Stricter Marijuana Regulations Coming?

20091209_MarijuanaBill

By Gene Davis, DENVER DAILY NEWS
A medical marijuana patient may use no more than four primary caregivers during a given year, and a medical marijuana review board must look twice at medical marijuana applications from people under the age of 21 under the latest version of Sen. Chris Romer’s proposed medical marijuana reform bill.
Romer is leading the fight on the state level to introduce regulation to the state’s burgeoning medical marijuana industry. The Cannabis Therapy Institute (CTI), a medical marijuana lobbying group, blasted Romer’s efforts for supposedly getting in between patients and their doctors. The group argued that people under the age of 21 shouldn’t have to endure an “embarrassing hearing.” The group also disagrees that patients should be limited in the number of caregivers they can visit, saying that people aren’t limited to seeing a certain number of doctors in a given year.
“I don’t think that will help patients in any way,” said Laura Kriho, public relations coordinator for CTI. “The problem with what Romer is trying to do is that he’s creating a solution that’s in search of a problem. We do not have a problem right now.”
Meanwhile, Andy Cookston of Cannabis Medical, one of Denver’s oldest medical marijuana dispensaries, disagreed with Kriho. He believes that many of Romer’s proposals — including limiting patients annually to four caregivers and having a review board look at applications from people under the age of 21 — are largely good ideas.
“From my perspective I think regulation is goodÉthere has to be law that people have to follow so there can be order in the business,” he said.
For his part, Romer said that many people he has talked with worry about younger people getting their hands on medical marijuana. He believes the easiest way to prevent that is to ensure that it’s relatively difficult for people under the age of 21 to procure the drug. Military veterans seeking a medical marijuana card under the age of 21 would be exempt from having their case go before a medical review board under Romer’s bill.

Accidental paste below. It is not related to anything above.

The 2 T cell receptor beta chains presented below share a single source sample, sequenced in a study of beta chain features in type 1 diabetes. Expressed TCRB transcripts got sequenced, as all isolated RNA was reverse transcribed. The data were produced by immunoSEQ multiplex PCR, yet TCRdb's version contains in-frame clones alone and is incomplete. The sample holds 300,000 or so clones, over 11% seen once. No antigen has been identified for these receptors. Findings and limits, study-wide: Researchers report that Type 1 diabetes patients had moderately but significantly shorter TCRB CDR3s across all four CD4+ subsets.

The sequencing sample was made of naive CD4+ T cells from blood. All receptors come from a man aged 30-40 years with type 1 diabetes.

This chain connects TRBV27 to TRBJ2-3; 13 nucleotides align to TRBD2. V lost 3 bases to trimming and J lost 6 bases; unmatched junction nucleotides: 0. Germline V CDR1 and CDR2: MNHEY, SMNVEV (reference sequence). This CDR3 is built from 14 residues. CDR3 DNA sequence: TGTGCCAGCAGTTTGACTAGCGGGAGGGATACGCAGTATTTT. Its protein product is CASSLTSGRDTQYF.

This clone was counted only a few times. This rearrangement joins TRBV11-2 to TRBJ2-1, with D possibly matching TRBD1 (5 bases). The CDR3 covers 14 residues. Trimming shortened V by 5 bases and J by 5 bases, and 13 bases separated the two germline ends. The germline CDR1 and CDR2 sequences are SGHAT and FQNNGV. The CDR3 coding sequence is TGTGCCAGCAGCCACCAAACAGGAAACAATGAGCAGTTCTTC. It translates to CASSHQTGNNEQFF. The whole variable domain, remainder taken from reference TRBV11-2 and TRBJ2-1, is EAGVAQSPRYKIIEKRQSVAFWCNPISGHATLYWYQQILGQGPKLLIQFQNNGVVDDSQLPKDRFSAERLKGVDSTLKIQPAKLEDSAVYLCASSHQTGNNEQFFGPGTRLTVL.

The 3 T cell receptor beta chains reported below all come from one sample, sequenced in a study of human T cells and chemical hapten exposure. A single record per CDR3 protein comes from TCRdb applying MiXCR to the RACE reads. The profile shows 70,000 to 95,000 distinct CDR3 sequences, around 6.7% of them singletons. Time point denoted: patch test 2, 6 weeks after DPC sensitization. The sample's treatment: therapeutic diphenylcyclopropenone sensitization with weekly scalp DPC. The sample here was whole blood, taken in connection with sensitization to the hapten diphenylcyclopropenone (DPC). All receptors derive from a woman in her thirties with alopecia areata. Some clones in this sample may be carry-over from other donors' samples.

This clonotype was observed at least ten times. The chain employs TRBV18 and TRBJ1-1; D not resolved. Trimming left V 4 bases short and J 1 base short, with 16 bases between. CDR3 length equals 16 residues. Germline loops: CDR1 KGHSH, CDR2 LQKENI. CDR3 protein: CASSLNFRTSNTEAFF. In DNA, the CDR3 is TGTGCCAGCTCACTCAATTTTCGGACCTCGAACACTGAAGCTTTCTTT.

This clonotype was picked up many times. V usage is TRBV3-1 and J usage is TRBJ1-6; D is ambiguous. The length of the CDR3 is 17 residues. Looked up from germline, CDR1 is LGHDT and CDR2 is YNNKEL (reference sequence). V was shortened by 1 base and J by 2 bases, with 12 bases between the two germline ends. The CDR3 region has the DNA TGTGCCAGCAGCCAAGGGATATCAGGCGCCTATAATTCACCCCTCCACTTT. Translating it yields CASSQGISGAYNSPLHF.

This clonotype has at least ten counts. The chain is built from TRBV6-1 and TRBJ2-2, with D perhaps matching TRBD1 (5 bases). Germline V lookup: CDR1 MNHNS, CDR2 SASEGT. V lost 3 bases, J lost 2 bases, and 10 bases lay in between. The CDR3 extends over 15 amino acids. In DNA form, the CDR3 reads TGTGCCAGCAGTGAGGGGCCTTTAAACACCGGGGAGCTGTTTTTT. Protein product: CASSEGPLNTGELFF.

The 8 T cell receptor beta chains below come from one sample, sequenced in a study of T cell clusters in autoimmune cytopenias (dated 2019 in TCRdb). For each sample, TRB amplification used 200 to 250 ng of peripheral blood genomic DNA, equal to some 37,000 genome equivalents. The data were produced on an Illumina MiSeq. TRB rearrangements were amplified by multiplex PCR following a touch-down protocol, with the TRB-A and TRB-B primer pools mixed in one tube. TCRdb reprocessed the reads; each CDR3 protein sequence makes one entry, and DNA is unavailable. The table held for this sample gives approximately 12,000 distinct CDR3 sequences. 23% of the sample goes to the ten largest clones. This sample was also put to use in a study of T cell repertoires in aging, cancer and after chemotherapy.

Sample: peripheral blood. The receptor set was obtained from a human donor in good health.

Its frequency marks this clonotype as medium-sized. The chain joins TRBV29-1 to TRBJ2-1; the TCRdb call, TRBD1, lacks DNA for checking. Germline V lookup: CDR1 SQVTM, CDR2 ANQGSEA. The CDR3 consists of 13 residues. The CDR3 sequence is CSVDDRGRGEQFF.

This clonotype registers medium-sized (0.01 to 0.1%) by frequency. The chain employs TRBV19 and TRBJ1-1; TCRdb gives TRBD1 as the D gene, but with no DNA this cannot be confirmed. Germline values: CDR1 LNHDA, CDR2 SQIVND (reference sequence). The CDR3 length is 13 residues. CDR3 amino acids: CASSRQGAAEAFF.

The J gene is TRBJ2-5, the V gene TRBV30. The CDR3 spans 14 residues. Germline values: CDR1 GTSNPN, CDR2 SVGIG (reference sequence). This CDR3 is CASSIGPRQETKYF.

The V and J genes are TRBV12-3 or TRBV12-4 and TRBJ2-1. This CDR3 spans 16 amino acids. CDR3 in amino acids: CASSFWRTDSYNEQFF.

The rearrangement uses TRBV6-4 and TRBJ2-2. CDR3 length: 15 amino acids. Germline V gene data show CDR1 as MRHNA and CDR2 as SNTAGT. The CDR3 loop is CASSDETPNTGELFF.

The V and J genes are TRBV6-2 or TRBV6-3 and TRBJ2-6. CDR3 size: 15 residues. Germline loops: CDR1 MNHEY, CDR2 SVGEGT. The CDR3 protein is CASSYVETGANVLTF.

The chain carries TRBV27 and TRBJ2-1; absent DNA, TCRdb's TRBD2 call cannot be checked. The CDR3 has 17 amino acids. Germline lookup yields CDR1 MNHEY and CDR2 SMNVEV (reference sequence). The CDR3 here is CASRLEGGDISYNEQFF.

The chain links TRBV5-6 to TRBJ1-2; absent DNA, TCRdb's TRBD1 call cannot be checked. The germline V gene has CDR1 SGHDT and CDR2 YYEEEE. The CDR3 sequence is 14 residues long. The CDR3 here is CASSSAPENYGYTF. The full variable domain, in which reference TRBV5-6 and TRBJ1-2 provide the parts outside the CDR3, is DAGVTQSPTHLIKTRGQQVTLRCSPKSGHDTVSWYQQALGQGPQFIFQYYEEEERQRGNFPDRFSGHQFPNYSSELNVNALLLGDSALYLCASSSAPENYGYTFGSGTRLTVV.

As for limiting patients to four caregivers a year, Romer said he doesn’t want patients shopping around for which dispensary or clinic is giving away a free gram of the latest strain of medical marijuana. Additionally, limiting the patients to four caregivers would make it easier to sustain electronic records of the patients, he said.
Romer has made headlines for saying that his bill would likely put 50 percent of medical marijuana dispensaries out of business. But he clarified to the Denver Daily News that he believes those dispensaries would have gone out of business anyway because they are poorly run and don’t serve their patients’ needs, and that his bill would only expedite the process.

Local level first
Romer’s bill would create a state medical marijuana licensing authority within the Colorado Department of Revenue. The state licensing authority would grant, refuse and renew licenses for medical marijuana clinics and growers after the licensee has received a local license.
Under Councilman Charlie Brown’s proposed ordinance as it currently stands, medical marijuana dispensaries would have to pay a $2,000 application fee and an annual $3,000 fee to get a local license. The dispensaries must be at least 500 feet away from any school or childcare establishment, and 1,000 feet from another dispensary.
Additionally, the Denver City Council Safety Committee tentatively agreed last week that felons who haven’t been free for more than five years would not be allowed to open a medical marijuana dispensary.
Brown is hoping that starting March 1, every medical marijuana dispensary will be required to have a license from the city. Any dispensary that wouldn’t be licensed by that point would be operating illegally.
The Safety Committee will look at Brown’s ordinance again on Dec. 16. The ordinance is expected to be up for final consideration by the entire city council next month.

Distributed by Colorado Capitol Reporters

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